Nigeria’s 2002 Article IV Consultation highlights that major macroeconomic imbalances had emerged as a result of sharp increases in government spending and expressed concern at the risks of a further acceleration of inflation and continuing instability in the exchange market. The overall fiscal balance deteriorated sharply in 2001, the external accounts worsened, and inflation accelerated. The overall stance of fiscal policy remains highly expansionary in 2002, notwithstanding efforts by the authorities to contain capital spending. Lax financial policies have led to a sharp fall in international reserves.
1. This statement provides additional information that has become available since the issuance of the staff report (SM/02/361) on November 25, 2002. This information does not alter the thrust of the staff appraisal.
2. A Supplementary Appropriations Bill for 2002 of about N 89.5 billion (1.7 percent of GDP) has been passed by the National Assembly and signed by the President. The major components include about N 28 billion for the Independent National Electoral Commission, N 24 billion for military pensions and N 12.5 billion for foreign embassies. Given that the recurrent expenditure authority will expire at end-year, it is unclear how much of these expenditures will be spent or how they will be financed in 2002. The capital component, however, which is estimated at about N 46 billion (0.9 percent of GDP) can be committed and carried over to next year. In the event that a significant portion of the appropriations is spent in 2002 without offsetting cuts elsewhere, the fiscal outcome will be worse than the staff projections contained in the staff report.
3. President Obasanjo has submitted the 2003 Appropriations Bill to the National Assembly. The Bill is ambitious, targeting an overall deficit of 0.6 percent of GDP, implying a sizeable tightening of the fiscal stance relative to the projected outturn for 2002, and a stronger adjustment than envisaged in the staff report. Total consolidated expenditure is envisaged to decline by 7.6 percentage points of GDP, with major expenditure cuts in the payroll, capital spending and domestic interest payments. However, the underlying policy changes to support the expenditure cuts are yet to be elaborated. The budget proposal assumes an oil price of US$21 per barrel, compared to the current price of about US$25–26 per barrel. The President also announced that the government will seek to establish a fiscal rule to stabilize the levels of both capital and recurrent expenditure.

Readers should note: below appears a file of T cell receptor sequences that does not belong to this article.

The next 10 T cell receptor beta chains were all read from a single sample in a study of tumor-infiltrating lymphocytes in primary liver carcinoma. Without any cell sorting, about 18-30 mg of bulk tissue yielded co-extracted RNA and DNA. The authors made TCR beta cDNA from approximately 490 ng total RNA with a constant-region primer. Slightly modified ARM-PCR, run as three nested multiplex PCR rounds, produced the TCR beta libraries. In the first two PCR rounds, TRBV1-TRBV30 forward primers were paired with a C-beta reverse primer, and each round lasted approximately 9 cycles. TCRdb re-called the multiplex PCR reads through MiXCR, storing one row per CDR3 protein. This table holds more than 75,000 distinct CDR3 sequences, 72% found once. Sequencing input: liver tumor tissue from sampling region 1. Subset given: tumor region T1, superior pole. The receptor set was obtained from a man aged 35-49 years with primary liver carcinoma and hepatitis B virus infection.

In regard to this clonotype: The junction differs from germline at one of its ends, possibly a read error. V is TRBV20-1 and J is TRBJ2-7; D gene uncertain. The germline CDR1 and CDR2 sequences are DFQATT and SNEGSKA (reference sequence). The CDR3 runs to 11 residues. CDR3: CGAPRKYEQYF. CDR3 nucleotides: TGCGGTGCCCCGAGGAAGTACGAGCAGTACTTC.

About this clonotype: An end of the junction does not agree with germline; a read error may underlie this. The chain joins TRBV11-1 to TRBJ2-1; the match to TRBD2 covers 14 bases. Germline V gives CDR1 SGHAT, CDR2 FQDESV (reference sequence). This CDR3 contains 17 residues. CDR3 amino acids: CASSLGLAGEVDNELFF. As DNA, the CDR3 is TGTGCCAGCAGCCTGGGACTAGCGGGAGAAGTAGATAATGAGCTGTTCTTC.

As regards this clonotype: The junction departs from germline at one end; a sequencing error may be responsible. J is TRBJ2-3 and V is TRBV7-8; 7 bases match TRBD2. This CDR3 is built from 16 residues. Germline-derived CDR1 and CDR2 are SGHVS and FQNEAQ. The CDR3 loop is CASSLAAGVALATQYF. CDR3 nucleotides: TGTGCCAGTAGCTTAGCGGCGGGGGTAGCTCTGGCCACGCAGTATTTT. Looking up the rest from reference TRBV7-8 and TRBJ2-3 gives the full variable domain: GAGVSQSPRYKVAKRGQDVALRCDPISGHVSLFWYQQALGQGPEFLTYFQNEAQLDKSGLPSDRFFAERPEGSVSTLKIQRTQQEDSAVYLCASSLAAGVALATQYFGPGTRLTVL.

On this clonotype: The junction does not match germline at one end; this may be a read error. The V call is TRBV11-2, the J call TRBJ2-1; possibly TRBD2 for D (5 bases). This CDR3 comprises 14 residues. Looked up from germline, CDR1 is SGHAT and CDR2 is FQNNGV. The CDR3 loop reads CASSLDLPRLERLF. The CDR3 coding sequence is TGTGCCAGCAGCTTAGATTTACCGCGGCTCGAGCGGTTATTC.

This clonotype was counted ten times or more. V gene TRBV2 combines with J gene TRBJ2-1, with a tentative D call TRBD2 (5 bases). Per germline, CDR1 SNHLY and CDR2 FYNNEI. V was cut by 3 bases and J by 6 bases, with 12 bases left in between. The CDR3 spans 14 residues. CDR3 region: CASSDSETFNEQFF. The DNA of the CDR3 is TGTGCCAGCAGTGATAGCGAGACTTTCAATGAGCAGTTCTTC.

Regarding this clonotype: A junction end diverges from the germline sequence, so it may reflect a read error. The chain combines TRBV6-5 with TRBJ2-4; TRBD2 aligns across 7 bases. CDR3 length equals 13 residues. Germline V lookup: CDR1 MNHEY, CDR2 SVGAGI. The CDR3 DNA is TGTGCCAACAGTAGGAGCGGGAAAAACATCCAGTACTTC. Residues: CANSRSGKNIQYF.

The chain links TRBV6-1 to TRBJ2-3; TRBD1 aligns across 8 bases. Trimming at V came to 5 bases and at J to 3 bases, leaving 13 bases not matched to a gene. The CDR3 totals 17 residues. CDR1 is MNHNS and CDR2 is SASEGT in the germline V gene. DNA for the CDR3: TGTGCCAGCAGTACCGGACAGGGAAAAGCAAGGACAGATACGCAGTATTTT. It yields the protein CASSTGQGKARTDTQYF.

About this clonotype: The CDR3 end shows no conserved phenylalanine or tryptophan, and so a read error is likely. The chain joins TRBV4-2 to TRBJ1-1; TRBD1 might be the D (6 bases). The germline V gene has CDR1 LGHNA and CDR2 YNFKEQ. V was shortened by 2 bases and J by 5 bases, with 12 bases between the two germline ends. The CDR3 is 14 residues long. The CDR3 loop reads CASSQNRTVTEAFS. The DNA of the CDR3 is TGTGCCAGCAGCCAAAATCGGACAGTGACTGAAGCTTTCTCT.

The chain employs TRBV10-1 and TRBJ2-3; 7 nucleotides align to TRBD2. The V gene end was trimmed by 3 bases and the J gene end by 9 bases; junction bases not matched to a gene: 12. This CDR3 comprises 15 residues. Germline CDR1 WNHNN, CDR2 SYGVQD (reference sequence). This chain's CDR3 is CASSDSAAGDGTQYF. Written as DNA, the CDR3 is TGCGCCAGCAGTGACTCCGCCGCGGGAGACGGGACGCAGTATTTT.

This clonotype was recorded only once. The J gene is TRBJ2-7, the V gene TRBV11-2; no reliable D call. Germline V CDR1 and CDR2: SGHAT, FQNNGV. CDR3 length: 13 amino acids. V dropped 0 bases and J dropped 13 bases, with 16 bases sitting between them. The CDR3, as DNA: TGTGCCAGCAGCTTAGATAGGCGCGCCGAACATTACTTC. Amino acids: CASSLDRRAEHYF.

4. On November 26, the Federal Government announced a buyback auction for the government’s par Brady bonds, and associated oil warrants, on a voluntary basis. The par bonds have a face value of about US$2 billion, and mature in 2020. The expiration date of the buyback offer has been extended from December 6 to December 20, 2002 to allow time for several large bond holders to consider the offer, and because of a U.K. court ruling that associates of the former head of state Sani Abacha could tender their holdings. The floor price for the offer is approximately US$660 for each US$1,000 of principal, of which approximately US$430 is principal and interest collateral. The government has not indicated the amount or average price of the bonds which they expect to buy back. In the short term, the cost of the buyback would have a modest effect on the level of reserves. If all the bonds were bought back at the floor price, the cash payment would be around US$470 million.
5. On December 14, 2002, the President signed the anti-money laundering legislation into law immediately following the adoption of the bill by the Senate. The House of Representatives had earlier approved the bill on December 11, 2002.